60. Some regard this as an aposiopesis, but erroneously, for what the aposiopesis suppresses is uncertain or requires some addition to that which has been expressed. But here only one word, which is well known, is wanting, and if this is aposiopesis, every omission of any word or phrase whatever may be called by that name. 61. For my part, I do not constantly call an aposiopesis that in which anything whatever is left to be understood, as in the following words which Cicero has in one of his letters—Data Lupercalibus, quo die Antonius Caesari—for he used no real suppression nor intended any jest, since nothing else could be understood but diadema imposuit: "Given on the Lupercalia, on the day on which Antony put the diadem on Caesar."

62. A second figure produced by omission is that of which I have already spoken and which consists in the elimination of conjunctions.

A third, which is called by the Greeks συνεζευγμένον (synezeugmenon), is that by which several phrases or thoughts are referred in combination to the same word, each of which, if set alone, would require that word for itself. This may be done either by putting the verb first, so that other portions of the sentence may look back to it, as, Vicit pudorem libido, timorem audacia, rationem amentia, "Licentiousness overcame modesty, audacity fear, madness reason," or by putting it last, so that several particulars may be brought, as it were, to a conclusion in it, as Neque enim is es, Catilina, ut te aut pudor unquam a turpitudine, aut metus à periculo, aut ratio a furore revocaverit, "For neither are you of such a character, Catiline, that either shame can restrain you from dishonor, or fear from danger, or reason from rage." 63. The verb may also be placed last, so that it may suffice both for what precedes and what follows. The same figure joins different sexes, too, as when we call a male and female child, filii, and put the singular for the plural, and the plural for the singular. 64. But expressions of this kind are so common that they can hardly claim for themselves the merit of figures. A figure is certainly used, however, when two different forms of phrase are united, as,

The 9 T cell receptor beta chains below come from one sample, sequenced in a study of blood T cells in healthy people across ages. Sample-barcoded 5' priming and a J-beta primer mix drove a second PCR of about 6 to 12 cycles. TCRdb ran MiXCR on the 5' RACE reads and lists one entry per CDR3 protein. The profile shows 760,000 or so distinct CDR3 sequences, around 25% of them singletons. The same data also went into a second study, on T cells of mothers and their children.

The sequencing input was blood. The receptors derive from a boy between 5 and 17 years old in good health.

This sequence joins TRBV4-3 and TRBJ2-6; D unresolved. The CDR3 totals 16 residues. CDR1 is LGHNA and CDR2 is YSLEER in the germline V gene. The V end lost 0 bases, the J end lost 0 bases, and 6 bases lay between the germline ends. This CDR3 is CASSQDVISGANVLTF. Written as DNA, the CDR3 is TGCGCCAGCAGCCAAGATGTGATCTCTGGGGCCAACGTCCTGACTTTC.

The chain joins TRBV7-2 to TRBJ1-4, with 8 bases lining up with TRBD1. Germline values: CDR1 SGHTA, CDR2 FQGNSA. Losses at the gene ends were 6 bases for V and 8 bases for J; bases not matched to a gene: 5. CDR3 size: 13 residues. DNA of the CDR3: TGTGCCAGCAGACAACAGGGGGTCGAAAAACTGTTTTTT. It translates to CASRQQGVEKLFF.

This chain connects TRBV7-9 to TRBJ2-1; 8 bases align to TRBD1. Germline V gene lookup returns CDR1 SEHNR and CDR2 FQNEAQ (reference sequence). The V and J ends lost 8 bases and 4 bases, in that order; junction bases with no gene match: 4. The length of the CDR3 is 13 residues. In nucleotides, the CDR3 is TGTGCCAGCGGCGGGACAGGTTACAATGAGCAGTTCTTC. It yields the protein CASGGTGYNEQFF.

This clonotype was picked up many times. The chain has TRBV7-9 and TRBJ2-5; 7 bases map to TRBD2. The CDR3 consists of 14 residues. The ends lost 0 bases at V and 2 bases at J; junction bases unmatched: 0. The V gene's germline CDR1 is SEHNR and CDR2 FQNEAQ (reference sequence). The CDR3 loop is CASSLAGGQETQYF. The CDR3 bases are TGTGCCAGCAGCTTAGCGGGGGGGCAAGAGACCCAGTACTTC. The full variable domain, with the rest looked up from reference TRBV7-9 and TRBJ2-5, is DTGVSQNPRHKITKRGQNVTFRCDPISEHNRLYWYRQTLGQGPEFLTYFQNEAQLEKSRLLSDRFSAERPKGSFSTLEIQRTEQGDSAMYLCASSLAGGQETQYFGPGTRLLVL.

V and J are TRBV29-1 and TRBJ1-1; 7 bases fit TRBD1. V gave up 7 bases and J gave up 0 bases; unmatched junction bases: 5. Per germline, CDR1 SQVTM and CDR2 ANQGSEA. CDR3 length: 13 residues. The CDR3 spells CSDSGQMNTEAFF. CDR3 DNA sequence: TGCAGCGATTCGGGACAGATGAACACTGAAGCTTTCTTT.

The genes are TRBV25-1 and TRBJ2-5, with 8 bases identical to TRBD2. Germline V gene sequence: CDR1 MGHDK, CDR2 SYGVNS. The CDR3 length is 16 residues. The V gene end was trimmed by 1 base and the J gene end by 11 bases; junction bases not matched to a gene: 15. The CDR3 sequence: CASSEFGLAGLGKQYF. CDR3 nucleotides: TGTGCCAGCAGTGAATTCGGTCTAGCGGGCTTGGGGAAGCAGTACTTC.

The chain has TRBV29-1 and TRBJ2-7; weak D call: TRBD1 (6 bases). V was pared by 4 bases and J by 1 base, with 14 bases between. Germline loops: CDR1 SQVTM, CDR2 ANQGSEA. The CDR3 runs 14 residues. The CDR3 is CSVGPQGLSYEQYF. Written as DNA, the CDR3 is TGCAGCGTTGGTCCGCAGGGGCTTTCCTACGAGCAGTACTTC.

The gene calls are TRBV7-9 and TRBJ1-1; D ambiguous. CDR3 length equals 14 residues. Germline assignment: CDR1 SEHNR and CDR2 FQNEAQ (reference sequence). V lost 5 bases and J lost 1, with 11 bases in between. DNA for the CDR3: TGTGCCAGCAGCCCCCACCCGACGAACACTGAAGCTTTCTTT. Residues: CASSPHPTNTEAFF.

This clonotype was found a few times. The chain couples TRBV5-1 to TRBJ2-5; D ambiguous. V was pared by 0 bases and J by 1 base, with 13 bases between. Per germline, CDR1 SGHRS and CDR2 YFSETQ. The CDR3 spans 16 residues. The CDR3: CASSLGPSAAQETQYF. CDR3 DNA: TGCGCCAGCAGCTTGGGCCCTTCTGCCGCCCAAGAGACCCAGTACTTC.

Sociis tunc arma capessant,
Edico, et dira bellum cum gente gerendum;

I order that my comrades seize their arms,
And war be waged with that dire progeny;

for though the part of the sentence that follows bellum ends with a participle, the verb edico has an equal effect on both parts. This sort of conjunction, which is not made for the purpose of suppressing any word, but which unites two different things, the Greeks call πυνοικείωσις (synoikeiosis). Another example of it is,

Tam deest avaro quod habet, quàm quod non habet,

To the miser is wanting as well what he has, as what he has not.

65. To this figure they oppose distinctio, which they call παραδιαστολή (paradiastolē) and by which things that have some similitude are distinguished, as, "When you call yourself wise instead of cunning, brave instead of presumptuous, frugal instead of miserly." Such designations, however, depend wholly on definition, and therefore, I doubt whether a sentence of that kind can properly be called figurative. Of an opposite sort is the figure which makes a short transition from one thing to another of a different nature, as though they were similar:

Brevis esse laboro, Obscurus fio.

I labor to be brief, I grow obscure.